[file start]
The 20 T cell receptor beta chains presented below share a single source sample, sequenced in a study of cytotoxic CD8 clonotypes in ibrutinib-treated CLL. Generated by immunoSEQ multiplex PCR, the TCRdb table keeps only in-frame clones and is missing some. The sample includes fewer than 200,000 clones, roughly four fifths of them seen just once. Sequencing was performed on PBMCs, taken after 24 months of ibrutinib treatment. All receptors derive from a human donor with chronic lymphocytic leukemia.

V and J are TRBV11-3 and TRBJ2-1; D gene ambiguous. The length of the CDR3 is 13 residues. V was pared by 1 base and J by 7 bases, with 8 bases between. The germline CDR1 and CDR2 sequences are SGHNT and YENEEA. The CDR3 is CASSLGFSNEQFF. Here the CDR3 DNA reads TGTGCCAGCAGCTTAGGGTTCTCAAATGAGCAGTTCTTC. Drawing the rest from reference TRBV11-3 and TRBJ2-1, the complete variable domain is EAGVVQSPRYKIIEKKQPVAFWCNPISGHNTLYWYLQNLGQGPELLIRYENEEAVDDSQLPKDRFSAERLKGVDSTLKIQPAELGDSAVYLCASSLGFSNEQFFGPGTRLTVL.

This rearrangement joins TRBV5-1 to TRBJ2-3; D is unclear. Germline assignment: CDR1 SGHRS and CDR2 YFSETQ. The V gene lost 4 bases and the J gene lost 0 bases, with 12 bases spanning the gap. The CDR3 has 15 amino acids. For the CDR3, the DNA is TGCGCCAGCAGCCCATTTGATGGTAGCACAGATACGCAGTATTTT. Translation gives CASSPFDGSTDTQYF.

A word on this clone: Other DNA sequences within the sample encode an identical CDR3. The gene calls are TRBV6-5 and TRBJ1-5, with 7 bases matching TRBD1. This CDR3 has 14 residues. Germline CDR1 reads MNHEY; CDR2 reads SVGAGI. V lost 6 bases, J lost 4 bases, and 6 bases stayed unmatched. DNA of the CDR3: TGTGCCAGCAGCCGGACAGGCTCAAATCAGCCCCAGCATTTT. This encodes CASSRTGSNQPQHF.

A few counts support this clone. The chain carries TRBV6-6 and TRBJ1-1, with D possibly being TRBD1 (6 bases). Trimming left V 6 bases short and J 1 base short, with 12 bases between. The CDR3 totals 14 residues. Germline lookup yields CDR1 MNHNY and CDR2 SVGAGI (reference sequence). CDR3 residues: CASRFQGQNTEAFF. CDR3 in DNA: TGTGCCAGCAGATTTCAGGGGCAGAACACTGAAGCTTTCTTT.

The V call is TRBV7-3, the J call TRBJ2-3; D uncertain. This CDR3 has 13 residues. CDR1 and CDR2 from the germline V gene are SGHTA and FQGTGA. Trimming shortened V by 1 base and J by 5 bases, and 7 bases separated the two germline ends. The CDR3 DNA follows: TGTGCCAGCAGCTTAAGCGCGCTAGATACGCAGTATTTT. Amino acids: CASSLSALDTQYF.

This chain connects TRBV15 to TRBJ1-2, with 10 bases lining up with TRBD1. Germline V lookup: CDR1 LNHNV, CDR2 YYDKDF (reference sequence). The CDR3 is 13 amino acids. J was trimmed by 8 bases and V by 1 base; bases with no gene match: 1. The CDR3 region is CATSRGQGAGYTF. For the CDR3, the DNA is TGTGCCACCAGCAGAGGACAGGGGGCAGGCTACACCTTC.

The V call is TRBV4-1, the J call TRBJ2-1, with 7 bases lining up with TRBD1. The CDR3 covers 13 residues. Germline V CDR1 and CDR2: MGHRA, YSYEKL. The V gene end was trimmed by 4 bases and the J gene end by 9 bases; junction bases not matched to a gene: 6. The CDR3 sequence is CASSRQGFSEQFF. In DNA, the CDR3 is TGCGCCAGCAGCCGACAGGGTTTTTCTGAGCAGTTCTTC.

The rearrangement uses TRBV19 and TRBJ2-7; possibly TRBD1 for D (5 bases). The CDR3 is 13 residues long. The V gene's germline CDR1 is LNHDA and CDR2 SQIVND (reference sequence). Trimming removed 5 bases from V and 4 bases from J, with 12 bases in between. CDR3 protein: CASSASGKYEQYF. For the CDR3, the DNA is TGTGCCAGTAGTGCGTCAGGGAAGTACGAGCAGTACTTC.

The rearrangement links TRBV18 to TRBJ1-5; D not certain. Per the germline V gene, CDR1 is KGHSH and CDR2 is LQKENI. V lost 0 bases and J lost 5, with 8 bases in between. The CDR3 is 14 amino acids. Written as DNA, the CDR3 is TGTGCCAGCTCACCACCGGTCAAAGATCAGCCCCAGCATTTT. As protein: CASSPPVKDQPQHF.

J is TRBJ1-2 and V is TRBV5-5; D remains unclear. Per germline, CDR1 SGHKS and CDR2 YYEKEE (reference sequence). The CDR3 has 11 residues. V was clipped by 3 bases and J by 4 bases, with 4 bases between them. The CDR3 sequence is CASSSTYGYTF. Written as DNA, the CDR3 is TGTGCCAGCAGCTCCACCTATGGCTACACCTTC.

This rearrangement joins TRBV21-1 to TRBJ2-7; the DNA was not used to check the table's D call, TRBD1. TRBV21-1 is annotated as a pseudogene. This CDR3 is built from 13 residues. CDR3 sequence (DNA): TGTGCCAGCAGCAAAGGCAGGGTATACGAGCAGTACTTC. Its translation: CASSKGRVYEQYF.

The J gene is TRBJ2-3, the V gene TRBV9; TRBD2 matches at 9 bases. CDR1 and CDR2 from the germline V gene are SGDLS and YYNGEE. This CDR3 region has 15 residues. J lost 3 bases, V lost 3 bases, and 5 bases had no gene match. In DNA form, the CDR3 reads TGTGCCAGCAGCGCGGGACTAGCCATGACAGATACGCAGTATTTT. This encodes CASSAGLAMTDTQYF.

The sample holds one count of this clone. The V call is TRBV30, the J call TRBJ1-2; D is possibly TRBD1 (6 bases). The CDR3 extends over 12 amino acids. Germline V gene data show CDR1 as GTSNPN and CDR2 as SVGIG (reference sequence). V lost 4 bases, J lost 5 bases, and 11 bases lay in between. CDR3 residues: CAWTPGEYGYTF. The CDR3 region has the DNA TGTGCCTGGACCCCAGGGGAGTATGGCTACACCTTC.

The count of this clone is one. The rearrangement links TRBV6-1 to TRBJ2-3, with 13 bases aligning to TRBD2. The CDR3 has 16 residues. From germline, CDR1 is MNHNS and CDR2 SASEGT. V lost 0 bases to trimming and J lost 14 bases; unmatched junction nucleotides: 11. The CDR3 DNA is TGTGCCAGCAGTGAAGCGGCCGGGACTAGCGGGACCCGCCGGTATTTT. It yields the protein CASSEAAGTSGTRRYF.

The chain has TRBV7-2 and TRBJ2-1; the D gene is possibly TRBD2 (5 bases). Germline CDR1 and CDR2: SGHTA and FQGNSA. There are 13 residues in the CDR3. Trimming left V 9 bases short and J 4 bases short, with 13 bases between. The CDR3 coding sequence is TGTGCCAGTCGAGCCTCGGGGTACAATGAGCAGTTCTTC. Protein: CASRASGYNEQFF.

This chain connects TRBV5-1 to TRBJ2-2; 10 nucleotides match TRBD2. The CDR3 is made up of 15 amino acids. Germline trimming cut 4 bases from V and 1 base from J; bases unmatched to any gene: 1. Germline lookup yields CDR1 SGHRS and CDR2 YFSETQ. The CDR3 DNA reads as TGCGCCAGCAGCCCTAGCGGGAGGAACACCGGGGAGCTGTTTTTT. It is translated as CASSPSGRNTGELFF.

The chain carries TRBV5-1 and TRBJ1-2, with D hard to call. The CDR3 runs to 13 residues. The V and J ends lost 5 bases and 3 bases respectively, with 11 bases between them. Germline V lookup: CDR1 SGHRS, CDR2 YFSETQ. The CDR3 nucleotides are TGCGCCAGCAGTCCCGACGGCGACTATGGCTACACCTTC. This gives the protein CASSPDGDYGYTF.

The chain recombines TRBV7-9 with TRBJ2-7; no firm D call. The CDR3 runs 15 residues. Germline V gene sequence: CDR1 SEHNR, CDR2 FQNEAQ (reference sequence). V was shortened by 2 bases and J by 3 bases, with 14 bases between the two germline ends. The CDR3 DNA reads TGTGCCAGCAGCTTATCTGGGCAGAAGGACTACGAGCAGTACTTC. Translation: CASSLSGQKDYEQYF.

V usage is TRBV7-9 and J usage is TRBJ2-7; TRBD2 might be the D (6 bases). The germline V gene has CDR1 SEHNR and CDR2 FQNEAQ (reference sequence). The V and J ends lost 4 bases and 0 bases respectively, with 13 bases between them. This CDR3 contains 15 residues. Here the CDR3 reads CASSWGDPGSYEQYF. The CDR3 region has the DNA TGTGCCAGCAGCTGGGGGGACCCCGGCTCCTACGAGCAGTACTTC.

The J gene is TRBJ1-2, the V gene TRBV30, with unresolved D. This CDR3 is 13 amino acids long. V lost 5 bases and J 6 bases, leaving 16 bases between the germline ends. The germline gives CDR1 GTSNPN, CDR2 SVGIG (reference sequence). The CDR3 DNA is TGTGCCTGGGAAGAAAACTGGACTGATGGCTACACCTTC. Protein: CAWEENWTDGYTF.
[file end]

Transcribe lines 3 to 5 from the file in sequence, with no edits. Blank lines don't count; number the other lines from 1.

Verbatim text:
This rearrangement joins TRBV5-1 to TRBJ2-3; D is unclear. Germline assignment: CDR1 SGHRS and CDR2 YFSETQ. The V gene lost 4 bases and the J gene lost 0 bases, with 12 bases spanning the gap. The CDR3 has 15 amino acids. For the CDR3, the DNA is TGCGCCAGCAGCCCATTTGATGGTAGCACAGATACGCAGTATTTT. Translation gives CASSPFDGSTDTQYF.

A word on this clone: Other DNA sequences within the sample encode an identical CDR3. The gene calls are TRBV6-5 and TRBJ1-5, with 7 bases matching TRBD1. This CDR3 has 14 residues. Germline CDR1 reads MNHEY; CDR2 reads SVGAGI. V lost 6 bases, J lost 4 bases, and 6 bases stayed unmatched. DNA of the CDR3: TGTGCCAGCAGCCGGACAGGCTCAAATCAGCCCCAGCATTTT. This encodes CASSRTGSNQPQHF.

A few counts support this clone. The chain carries TRBV6-6 and TRBJ1-1, with D possibly being TRBD1 (6 bases). Trimming left V 6 bases short and J 1 base short, with 12 bases between. The CDR3 totals 14 residues. Germline lookup yields CDR1 MNHNY and CDR2 SVGAGI (reference sequence). CDR3 residues: CASRFQGQNTEAFF. CDR3 in DNA: TGTGCCAGCAGATTTCAGGGGCAGAACACTGAAGCTTTCTTT.